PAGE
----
Friday, 3 January 2014

War Painting and Painting War


Weekendavisen - a Danish weekly paper - writes today of a new war painting on the Danish participation in the Nato mission in Libya in the autumn of 2011, when Gaddafi was toppled from power. The painting was meant to be part of a commission on a series of battle paintings, intended to renew the genre in our day and age.

From then on all went sour. The artist made different choices than the expected ones and the two commissioning parties deny who said what or even had the idea first. The story is not mentioned here to put the blame on anyone, the arguments are only too familiar. The very same positions, oppositions and plenty use of waiving are used every time. The expectations are high and have to be met, there are facts to be kept, such as getting the weapons right and then there is the fictional part. For one thing, victories are seldom clear entities outside of their narrative frames and so the commissioned artwork has to be cut to fit into said frames. It is a mise en scène, which all parties have to have in mind if the painting process shall have a positive end result. We have of course the magnificent examples from the past. Velázquez' portrayal of the handing of the Breda town key to the Spanish general ten years earlier, not least. We have before us a clear cut winner in front of a sweeping landscape, his art of weaponry is presented and the oversized, mighty beast of the general's horse is ready at hand. He might as well be mounted on its back hovering above everyone.

Everything is crammed into the picture plane and yet it works because of the artistic energy binding the narrative elements together to a whole while still letting each element seem to have a life on its own. Just take the two horses, the winning and the losing one whose gazing at each other adds another cross line to the composition and thus an added layer to the narration of the whole. The losing horse mimics the soldier in green, both confronting us from the losing side making sure that we stand humbly before such splendor:


Diego Velázquez, The Surrender of Breda, 1634/35, Museo del Prado.


In Velázquez each detail is added for a reason and to the greater whole. This was made all the easier by the fact that the general, the ruler and the winner was said to be the one and the same. In the present Danish case - which so far remains unseen outside the persons involved who now only corresponds through their lawyers - both the Libyans and the Danish planes should be celebrated as winners. Only that already constitutes two scenes, one from a bird's eye perspective which invariably caused civilian losses on the ground, which of course was a no go in the negotiations...

A classical case of "… and then there must be… and that too… and absolutely this, nothing without this, but oh no, we can never have that" to which any cartoonist will nod in sorrowful recognition.

And one thing: When the artist has been allowed the final word, those are the works we remember afterwards. The artist condenses all the ingredients and transforms it into a whole, such as Ammar Abu Bakr did yesterday on the corner of Mohamed Mahmoud Street: The military, their arms, the victims, the moral winners, the ones remembered and what and why has taken place. Not a thing of this is to be seen figuratively speaking and yet it is all there and all the more:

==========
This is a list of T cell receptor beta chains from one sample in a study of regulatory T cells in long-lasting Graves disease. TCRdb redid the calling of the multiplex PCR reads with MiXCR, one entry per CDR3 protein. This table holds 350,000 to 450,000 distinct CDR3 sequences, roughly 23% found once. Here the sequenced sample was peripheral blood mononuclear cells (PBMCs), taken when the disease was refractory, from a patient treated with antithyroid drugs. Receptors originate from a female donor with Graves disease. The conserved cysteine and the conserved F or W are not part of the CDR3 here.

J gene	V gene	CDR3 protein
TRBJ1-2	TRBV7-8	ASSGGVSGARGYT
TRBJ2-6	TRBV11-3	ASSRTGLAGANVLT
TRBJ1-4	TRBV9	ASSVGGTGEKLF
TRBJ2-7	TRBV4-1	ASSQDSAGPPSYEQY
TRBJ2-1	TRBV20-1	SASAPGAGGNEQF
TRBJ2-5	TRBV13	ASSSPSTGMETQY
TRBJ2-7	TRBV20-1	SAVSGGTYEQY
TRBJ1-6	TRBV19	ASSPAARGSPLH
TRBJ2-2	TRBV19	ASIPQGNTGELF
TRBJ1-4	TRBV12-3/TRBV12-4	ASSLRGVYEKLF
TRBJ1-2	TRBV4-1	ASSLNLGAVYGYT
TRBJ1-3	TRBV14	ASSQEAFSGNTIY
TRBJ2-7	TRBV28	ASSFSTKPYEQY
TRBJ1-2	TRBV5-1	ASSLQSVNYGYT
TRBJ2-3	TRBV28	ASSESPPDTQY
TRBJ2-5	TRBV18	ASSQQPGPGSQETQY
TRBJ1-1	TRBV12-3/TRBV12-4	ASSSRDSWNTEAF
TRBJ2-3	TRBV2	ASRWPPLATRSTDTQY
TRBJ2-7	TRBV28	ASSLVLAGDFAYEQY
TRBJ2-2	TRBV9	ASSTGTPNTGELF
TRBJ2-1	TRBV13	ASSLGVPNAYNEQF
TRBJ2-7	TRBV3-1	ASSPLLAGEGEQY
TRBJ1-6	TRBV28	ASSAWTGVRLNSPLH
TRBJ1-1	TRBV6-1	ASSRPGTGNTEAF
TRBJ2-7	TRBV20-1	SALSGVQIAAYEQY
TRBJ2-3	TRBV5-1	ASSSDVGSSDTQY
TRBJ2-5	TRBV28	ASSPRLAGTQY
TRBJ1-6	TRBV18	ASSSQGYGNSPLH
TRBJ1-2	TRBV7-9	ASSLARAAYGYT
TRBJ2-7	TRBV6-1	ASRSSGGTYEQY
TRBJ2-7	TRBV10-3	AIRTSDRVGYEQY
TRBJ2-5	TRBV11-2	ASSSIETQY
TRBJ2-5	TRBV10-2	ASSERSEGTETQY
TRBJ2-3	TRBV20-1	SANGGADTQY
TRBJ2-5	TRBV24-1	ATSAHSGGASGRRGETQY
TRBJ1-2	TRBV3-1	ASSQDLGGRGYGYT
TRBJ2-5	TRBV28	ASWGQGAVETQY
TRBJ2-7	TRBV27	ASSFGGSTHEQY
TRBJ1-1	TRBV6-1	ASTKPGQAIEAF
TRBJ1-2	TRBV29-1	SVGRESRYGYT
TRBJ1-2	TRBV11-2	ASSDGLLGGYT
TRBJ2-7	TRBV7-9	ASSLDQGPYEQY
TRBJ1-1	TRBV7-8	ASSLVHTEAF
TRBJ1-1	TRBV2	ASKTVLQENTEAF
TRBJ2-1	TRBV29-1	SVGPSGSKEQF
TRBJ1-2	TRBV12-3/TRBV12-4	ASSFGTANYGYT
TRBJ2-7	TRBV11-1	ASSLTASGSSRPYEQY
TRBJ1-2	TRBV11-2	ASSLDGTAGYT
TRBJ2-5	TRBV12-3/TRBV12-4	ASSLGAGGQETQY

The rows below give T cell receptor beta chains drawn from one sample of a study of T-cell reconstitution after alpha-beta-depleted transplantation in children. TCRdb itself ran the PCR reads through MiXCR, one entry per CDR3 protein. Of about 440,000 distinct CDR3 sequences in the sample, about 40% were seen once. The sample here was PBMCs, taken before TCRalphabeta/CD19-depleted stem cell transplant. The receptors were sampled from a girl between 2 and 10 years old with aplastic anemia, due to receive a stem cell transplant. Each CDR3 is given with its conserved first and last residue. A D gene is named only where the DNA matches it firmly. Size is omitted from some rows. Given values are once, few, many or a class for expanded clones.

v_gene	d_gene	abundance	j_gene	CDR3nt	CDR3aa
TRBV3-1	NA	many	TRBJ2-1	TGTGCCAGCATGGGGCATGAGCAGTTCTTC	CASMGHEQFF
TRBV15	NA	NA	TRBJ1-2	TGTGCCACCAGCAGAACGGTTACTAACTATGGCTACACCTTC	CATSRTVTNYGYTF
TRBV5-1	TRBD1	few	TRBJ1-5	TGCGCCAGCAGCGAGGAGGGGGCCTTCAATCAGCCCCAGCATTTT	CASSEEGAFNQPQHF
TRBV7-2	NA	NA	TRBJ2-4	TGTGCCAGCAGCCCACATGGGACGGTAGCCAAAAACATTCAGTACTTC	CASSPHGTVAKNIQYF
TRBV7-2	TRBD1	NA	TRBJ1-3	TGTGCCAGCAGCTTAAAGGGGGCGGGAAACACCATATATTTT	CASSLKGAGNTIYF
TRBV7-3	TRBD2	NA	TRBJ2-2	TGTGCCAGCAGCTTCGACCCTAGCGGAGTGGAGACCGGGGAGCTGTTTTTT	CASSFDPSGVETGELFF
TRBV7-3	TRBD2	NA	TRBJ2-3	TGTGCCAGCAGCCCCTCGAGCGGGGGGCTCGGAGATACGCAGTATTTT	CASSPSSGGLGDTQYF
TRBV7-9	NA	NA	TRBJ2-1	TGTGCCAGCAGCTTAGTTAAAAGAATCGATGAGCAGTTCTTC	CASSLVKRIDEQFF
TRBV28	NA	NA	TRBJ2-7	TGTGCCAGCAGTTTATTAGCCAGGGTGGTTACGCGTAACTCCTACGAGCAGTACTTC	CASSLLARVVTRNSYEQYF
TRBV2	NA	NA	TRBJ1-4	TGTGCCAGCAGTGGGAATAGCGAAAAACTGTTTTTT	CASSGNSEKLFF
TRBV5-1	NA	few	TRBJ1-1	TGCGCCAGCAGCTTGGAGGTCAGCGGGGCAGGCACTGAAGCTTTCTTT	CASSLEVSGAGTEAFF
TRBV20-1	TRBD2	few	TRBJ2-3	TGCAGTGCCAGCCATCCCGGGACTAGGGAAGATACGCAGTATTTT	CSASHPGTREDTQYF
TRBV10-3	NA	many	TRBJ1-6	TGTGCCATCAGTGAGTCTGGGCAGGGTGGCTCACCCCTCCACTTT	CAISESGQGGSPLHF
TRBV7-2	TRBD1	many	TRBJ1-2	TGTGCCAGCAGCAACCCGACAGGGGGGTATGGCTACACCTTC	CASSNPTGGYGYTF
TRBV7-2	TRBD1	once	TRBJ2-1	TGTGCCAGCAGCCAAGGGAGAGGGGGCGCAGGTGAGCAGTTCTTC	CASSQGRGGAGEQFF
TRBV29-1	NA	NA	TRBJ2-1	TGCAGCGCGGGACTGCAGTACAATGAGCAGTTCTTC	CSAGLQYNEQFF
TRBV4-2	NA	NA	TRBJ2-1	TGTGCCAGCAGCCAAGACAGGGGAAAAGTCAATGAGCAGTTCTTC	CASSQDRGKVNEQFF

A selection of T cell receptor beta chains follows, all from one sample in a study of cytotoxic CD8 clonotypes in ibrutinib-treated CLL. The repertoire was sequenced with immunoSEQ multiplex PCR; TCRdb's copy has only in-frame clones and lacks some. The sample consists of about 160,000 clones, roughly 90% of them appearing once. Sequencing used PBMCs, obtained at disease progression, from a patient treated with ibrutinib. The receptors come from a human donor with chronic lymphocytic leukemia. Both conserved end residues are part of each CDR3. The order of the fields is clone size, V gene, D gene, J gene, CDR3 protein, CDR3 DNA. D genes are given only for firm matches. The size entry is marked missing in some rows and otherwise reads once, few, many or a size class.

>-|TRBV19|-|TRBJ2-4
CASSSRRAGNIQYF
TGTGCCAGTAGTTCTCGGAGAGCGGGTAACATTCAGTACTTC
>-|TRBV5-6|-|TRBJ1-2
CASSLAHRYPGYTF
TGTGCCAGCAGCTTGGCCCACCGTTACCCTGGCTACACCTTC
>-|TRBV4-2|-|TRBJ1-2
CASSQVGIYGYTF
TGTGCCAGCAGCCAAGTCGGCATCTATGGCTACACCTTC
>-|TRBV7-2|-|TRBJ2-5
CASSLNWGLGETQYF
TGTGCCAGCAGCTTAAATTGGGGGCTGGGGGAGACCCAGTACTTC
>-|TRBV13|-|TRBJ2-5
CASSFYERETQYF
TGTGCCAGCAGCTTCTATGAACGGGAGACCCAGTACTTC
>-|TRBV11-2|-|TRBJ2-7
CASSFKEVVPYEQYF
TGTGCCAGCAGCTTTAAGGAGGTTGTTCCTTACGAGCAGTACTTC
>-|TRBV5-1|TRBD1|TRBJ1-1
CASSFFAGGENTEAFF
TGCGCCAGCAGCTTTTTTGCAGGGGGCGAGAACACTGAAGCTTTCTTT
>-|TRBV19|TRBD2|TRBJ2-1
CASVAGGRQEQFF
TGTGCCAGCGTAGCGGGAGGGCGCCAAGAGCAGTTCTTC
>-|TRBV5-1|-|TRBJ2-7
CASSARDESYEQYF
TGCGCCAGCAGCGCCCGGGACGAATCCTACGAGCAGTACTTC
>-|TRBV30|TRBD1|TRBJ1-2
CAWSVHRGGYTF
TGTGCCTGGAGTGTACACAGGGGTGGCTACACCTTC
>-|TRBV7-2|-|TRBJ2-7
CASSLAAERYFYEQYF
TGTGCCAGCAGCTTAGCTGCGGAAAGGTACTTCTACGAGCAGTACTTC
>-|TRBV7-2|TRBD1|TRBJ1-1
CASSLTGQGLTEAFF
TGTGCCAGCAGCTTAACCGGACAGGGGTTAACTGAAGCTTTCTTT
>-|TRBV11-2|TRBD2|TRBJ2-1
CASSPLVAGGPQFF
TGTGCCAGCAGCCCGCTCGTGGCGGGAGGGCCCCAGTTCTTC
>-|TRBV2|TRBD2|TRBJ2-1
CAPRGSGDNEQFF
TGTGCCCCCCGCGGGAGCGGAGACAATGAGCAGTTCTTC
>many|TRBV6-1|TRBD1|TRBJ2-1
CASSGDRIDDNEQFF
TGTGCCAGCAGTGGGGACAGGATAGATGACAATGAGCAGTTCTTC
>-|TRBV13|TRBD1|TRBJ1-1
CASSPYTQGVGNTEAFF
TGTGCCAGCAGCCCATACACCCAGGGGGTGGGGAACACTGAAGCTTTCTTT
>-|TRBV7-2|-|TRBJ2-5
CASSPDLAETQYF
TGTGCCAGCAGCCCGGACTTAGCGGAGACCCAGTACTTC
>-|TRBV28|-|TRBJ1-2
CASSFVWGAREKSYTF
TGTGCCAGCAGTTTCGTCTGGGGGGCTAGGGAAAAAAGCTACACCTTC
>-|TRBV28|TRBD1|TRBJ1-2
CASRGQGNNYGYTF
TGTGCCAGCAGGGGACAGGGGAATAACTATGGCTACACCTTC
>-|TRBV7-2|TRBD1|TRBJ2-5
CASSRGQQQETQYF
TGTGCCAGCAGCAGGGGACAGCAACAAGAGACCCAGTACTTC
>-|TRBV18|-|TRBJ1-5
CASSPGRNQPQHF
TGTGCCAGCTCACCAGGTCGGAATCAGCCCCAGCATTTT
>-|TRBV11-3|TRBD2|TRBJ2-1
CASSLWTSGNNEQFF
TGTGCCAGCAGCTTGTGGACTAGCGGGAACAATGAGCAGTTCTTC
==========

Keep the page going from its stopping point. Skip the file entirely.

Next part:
Ammar Abu Bakr, Bassem Mohsen at the corner at Mohamed Mahmoud Street,
Photo: Mo ElMalt, January 3, 2014.
- the blind eye still under way here. It has turned into a luminescent giant's eye...

Bassem Mohsen died on December 22, 2013. He was shot three times when taking part in pro-Morsi Marches, even if he did not belong to either side of the present conflict. Both sides are blaming the other for his murder. He lost one eye in the Mohamed Mahmoud-clashes November 2011 and thus came to embody what has taken place since 2011 in Egypt.

The mural is an opinioned voice as any battle painting has always been, this one at not just the heavily symbolical street, but at the corner leading to it so that his eye fixates us from a long distance and all the stronger so the longer distance as Mo ElMalt's photo shows below. An eye and a voice in the middle of a conflict, but then we are always in the middle of it all. Beginnings and endings belong to the fictional world.

Ammar Abu Bakr, Bassem Mohsen at the corner at Mohamed Mahmoud Street,
Photo: Mo ElMalt, January 3, 2014.

Oh, and it is shameful even to think of any Danish discussion on planes and soldiers and… when seeing what Libya has to show us. A month ago Ammar Abu Bakr included the very same elements of strength, danger, change and yet the running blood forming the colors of the flag on Human Rights Day 2013. Note the scale of the mural against its artists, it is Ammar Abu Bakr standing on the ground:

Ammar Abu Bakr, mural on Human Rights Day 2013 in Libya,
Photo: Aude Thep,  December 10. 2013.

Psst, Per Marquard Otzen... Per, knowing the cartooning intellectual, you would probably even include the lawyers in a take on the Danish battle painting?

- The artworks shown are courtesy of their respective artists and photographers and must not be reproduced without their permission.


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